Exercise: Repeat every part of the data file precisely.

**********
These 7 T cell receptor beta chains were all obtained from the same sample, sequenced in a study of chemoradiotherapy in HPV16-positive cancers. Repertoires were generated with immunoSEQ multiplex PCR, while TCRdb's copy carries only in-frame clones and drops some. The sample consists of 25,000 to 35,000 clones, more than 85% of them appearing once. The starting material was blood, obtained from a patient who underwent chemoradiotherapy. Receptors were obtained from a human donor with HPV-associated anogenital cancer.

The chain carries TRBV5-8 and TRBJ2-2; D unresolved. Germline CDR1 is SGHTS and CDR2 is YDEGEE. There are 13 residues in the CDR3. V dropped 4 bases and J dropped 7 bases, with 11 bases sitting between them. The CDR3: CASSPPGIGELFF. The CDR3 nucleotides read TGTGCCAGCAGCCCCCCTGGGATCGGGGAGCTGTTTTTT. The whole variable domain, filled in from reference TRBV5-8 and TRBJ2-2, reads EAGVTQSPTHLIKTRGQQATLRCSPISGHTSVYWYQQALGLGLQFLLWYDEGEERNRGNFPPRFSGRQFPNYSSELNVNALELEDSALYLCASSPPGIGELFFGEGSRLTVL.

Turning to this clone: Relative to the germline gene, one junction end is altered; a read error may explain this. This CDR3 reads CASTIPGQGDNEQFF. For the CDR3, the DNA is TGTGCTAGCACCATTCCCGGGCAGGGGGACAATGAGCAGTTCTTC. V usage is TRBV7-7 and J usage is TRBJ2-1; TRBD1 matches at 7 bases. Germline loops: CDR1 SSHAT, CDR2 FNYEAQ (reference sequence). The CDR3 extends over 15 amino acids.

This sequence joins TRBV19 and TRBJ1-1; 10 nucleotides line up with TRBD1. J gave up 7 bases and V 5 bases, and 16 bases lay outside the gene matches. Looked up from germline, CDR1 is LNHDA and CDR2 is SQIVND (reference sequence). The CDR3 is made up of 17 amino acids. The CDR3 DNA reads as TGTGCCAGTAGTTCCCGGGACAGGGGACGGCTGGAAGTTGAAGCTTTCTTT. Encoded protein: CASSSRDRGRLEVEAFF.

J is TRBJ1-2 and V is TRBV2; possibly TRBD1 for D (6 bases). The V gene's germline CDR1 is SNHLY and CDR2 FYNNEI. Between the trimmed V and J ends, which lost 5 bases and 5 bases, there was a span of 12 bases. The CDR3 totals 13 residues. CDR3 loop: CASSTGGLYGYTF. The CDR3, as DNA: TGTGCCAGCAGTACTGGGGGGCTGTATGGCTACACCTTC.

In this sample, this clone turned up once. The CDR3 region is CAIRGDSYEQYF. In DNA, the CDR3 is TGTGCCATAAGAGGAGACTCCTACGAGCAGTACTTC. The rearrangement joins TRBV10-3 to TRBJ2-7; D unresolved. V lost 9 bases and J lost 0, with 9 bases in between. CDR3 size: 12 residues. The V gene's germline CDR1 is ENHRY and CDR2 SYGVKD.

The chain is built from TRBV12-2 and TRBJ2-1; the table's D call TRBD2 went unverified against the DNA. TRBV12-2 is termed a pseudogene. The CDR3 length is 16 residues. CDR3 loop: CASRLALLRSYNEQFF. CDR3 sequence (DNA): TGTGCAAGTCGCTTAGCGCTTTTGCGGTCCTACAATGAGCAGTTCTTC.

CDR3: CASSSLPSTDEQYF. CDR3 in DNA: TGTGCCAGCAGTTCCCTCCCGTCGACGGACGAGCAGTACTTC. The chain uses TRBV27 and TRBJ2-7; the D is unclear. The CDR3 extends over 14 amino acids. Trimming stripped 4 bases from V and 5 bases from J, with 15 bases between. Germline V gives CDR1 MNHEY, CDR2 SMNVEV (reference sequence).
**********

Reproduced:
These 7 T cell receptor beta chains were all obtained from the same sample, sequenced in a study of chemoradiotherapy in HPV16-positive cancers. Repertoires were generated with immunoSEQ multiplex PCR, while TCRdb's copy carries only in-frame clones and drops some. The sample consists of 25,000 to 35,000 clones, more than 85% of them appearing once. The starting material was blood, obtained from a patient who underwent chemoradiotherapy. Receptors were obtained from a human donor with HPV-associated anogenital cancer.

The chain carries TRBV5-8 and TRBJ2-2; D unresolved. Germline CDR1 is SGHTS and CDR2 is YDEGEE. There are 13 residues in the CDR3. V dropped 4 bases and J dropped 7 bases, with 11 bases sitting between them. The CDR3: CASSPPGIGELFF. The CDR3 nucleotides read TGTGCCAGCAGCCCCCCTGGGATCGGGGAGCTGTTTTTT. The whole variable domain, filled in from reference TRBV5-8 and TRBJ2-2, reads EAGVTQSPTHLIKTRGQQATLRCSPISGHTSVYWYQQALGLGLQFLLWYDEGEERNRGNFPPRFSGRQFPNYSSELNVNALELEDSALYLCASSPPGIGELFFGEGSRLTVL.

Turning to this clone: Relative to the germline gene, one junction end is altered; a read error may explain this. This CDR3 reads CASTIPGQGDNEQFF. For the CDR3, the DNA is TGTGCTAGCACCATTCCCGGGCAGGGGGACAATGAGCAGTTCTTC. V usage is TRBV7-7 and J usage is TRBJ2-1; TRBD1 matches at 7 bases. Germline loops: CDR1 SSHAT, CDR2 FNYEAQ (reference sequence). The CDR3 extends over 15 amino acids.

This sequence joins TRBV19 and TRBJ1-1; 10 nucleotides line up with TRBD1. J gave up 7 bases and V 5 bases, and 16 bases lay outside the gene matches. Looked up from germline, CDR1 is LNHDA and CDR2 is SQIVND (reference sequence). The CDR3 is made up of 17 amino acids. The CDR3 DNA reads as TGTGCCAGTAGTTCCCGGGACAGGGGACGGCTGGAAGTTGAAGCTTTCTTT. Encoded protein: CASSSRDRGRLEVEAFF.

J is TRBJ1-2 and V is TRBV2; possibly TRBD1 for D (6 bases). The V gene's germline CDR1 is SNHLY and CDR2 FYNNEI. Between the trimmed V and J ends, which lost 5 bases and 5 bases, there was a span of 12 bases. The CDR3 totals 13 residues. CDR3 loop: CASSTGGLYGYTF. The CDR3, as DNA: TGTGCCAGCAGTACTGGGGGGCTGTATGGCTACACCTTC.

In this sample, this clone turned up once. The CDR3 region is CAIRGDSYEQYF. In DNA, the CDR3 is TGTGCCATAAGAGGAGACTCCTACGAGCAGTACTTC. The rearrangement joins TRBV10-3 to TRBJ2-7; D unresolved. V lost 9 bases and J lost 0, with 9 bases in between. CDR3 size: 12 residues. The V gene's germline CDR1 is ENHRY and CDR2 SYGVKD.

The chain is built from TRBV12-2 and TRBJ2-1; the table's D call TRBD2 went unverified against the DNA. TRBV12-2 is termed a pseudogene. The CDR3 length is 16 residues. CDR3 loop: CASRLALLRSYNEQFF. CDR3 sequence (DNA): TGTGCAAGTCGCTTAGCGCTTTTGCGGTCCTACAATGAGCAGTTCTTC.

CDR3: CASSSLPSTDEQYF. CDR3 in DNA: TGTGCCAGCAGTTCCCTCCCGTCGACGGACGAGCAGTACTTC. The chain uses TRBV27 and TRBJ2-7; the D is unclear. The CDR3 extends over 14 amino acids. Trimming stripped 4 bases from V and 5 bases from J, with 15 bases between. Germline V gives CDR1 MNHEY, CDR2 SMNVEV (reference sequence).